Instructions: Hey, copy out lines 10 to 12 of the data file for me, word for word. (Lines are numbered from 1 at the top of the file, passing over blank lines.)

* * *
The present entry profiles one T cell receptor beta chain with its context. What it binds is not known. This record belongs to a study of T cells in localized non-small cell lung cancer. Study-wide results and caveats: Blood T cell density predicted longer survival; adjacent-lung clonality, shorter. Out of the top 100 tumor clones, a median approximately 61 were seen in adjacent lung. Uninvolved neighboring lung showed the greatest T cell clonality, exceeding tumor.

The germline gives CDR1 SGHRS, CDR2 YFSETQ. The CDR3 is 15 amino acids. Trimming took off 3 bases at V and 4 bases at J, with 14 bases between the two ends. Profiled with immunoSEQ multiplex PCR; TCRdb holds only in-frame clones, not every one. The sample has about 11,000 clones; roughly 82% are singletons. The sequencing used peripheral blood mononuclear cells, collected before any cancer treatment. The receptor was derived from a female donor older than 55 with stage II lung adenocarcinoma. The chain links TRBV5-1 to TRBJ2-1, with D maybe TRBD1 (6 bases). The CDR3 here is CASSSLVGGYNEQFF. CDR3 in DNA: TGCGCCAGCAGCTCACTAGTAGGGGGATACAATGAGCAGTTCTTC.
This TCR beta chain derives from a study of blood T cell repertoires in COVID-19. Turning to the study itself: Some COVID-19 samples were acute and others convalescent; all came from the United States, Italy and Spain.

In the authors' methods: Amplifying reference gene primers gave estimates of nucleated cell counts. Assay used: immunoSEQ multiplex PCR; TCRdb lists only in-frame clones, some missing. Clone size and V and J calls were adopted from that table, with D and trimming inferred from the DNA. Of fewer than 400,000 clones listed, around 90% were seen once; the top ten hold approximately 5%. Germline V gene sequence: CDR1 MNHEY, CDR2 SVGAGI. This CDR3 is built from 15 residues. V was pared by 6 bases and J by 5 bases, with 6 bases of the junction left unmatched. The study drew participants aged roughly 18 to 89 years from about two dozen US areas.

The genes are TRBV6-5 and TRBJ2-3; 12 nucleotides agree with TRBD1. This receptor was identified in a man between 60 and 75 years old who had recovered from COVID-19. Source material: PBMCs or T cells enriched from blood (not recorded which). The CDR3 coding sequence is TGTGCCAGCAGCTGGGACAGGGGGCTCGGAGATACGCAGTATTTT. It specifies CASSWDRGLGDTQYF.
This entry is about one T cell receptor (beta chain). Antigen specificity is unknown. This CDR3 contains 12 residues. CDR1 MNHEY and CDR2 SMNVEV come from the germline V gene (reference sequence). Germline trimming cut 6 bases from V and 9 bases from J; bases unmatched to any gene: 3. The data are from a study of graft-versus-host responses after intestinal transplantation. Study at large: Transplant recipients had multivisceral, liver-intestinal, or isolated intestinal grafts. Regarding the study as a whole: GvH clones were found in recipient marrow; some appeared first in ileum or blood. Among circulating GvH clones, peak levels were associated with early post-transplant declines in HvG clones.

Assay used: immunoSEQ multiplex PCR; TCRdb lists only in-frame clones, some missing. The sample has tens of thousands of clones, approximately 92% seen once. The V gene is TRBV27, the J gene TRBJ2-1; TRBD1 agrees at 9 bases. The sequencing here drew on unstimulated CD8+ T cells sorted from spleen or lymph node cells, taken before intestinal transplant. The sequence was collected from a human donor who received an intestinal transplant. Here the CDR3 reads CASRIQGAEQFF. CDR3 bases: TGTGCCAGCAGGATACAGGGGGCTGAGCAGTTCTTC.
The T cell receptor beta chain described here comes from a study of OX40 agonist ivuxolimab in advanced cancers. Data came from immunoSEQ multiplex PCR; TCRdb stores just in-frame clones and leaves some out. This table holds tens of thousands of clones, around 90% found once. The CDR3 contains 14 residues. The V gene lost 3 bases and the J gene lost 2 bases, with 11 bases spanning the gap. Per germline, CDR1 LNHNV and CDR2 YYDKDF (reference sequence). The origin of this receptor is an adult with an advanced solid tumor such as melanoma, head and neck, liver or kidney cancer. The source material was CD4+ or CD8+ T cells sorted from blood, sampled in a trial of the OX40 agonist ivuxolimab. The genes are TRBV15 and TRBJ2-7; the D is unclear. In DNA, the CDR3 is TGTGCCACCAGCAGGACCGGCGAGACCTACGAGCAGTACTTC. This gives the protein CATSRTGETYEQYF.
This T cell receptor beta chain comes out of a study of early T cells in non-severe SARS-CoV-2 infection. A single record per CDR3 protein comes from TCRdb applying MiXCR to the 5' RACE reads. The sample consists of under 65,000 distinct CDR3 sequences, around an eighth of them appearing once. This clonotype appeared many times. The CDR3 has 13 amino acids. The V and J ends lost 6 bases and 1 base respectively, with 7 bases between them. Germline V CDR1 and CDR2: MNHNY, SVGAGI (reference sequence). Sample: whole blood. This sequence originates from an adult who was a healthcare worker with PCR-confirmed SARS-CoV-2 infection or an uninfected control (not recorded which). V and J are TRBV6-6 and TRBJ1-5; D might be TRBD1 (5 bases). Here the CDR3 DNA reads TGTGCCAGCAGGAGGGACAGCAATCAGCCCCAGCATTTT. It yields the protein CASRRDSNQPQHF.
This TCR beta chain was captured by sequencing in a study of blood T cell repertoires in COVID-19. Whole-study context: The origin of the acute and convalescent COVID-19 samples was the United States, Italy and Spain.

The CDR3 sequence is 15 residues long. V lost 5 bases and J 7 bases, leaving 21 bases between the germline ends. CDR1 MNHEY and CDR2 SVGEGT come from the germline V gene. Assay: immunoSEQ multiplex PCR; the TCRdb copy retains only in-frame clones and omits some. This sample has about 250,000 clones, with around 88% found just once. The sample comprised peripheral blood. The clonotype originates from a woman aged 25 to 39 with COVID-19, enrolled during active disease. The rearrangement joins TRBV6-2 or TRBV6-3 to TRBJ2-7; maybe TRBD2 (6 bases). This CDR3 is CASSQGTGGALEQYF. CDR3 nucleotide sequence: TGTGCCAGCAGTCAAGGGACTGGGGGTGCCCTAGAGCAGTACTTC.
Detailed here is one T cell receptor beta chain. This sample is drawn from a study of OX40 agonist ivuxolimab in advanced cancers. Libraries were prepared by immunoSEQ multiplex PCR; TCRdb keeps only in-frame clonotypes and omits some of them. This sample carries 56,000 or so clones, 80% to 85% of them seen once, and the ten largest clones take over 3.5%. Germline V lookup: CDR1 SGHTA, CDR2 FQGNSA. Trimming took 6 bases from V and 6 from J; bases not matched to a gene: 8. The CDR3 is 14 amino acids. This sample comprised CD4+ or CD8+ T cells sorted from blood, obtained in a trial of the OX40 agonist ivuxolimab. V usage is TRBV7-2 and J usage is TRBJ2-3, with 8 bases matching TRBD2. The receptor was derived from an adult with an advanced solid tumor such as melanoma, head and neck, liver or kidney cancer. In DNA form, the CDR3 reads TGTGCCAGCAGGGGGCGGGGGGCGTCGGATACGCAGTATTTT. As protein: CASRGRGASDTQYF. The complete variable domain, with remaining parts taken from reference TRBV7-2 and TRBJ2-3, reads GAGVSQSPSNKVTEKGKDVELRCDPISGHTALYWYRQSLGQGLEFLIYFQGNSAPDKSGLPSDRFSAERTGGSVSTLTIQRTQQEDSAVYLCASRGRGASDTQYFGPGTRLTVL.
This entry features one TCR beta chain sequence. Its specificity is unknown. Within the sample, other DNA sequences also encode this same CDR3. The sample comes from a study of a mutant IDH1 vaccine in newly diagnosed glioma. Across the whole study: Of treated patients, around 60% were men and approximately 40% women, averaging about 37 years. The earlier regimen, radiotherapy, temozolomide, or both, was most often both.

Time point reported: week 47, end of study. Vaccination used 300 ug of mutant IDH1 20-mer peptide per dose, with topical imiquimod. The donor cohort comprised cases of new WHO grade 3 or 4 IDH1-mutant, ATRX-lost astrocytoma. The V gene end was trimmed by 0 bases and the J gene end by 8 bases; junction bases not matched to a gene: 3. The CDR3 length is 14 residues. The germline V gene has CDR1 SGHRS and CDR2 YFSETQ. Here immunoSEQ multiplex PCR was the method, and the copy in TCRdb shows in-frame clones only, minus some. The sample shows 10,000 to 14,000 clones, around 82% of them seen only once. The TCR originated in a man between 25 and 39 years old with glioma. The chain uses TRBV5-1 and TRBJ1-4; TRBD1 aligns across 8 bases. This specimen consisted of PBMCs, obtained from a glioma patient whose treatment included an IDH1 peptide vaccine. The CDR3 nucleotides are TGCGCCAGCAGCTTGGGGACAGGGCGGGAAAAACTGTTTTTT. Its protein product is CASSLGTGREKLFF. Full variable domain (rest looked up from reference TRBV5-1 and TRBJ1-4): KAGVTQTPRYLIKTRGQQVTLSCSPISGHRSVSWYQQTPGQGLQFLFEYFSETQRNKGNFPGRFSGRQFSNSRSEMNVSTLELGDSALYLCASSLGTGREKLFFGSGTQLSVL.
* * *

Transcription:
This TCR beta chain was captured by sequencing in a study of blood T cell repertoires in COVID-19. Whole-study context: The origin of the acute and convalescent COVID-19 samples was the United States, Italy and Spain.

The CDR3 sequence is 15 residues long. V lost 5 bases and J 7 bases, leaving 21 bases between the germline ends. CDR1 MNHEY and CDR2 SVGEGT come from the germline V gene. Assay: immunoSEQ multiplex PCR; the TCRdb copy retains only in-frame clones and omits some. This sample has about 250,000 clones, with around 88% found just once. The sample comprised peripheral blood. The clonotype originates from a woman aged 25 to 39 with COVID-19, enrolled during active disease. The rearrangement joins TRBV6-2 or TRBV6-3 to TRBJ2-7; maybe TRBD2 (6 bases). This CDR3 is CASSQGTGGALEQYF. CDR3 nucleotide sequence: TGTGCCAGCAGTCAAGGGACTGGGGGTGCCCTAGAGCAGTACTTC.
Detailed here is one T cell receptor beta chain. This sample is drawn from a study of OX40 agonist ivuxolimab in advanced cancers. Libraries were prepared by immunoSEQ multiplex PCR; TCRdb keeps only in-frame clonotypes and omits some of them. This sample carries 56,000 or so clones, 80% to 85% of them seen once, and the ten largest clones take over 3.5%. Germline V lookup: CDR1 SGHTA, CDR2 FQGNSA. Trimming took 6 bases from V and 6 from J; bases not matched to a gene: 8. The CDR3 is 14 amino acids. This sample comprised CD4+ or CD8+ T cells sorted from blood, obtained in a trial of the OX40 agonist ivuxolimab. V usage is TRBV7-2 and J usage is TRBJ2-3, with 8 bases matching TRBD2. The receptor was derived from an adult with an advanced solid tumor such as melanoma, head and neck, liver or kidney cancer. In DNA form, the CDR3 reads TGTGCCAGCAGGGGGCGGGGGGCGTCGGATACGCAGTATTTT. As protein: CASRGRGASDTQYF. The complete variable domain, with remaining parts taken from reference TRBV7-2 and TRBJ2-3, reads GAGVSQSPSNKVTEKGKDVELRCDPISGHTALYWYRQSLGQGLEFLIYFQGNSAPDKSGLPSDRFSAERTGGSVSTLTIQRTQQEDSAVYLCASRGRGASDTQYFGPGTRLTVL.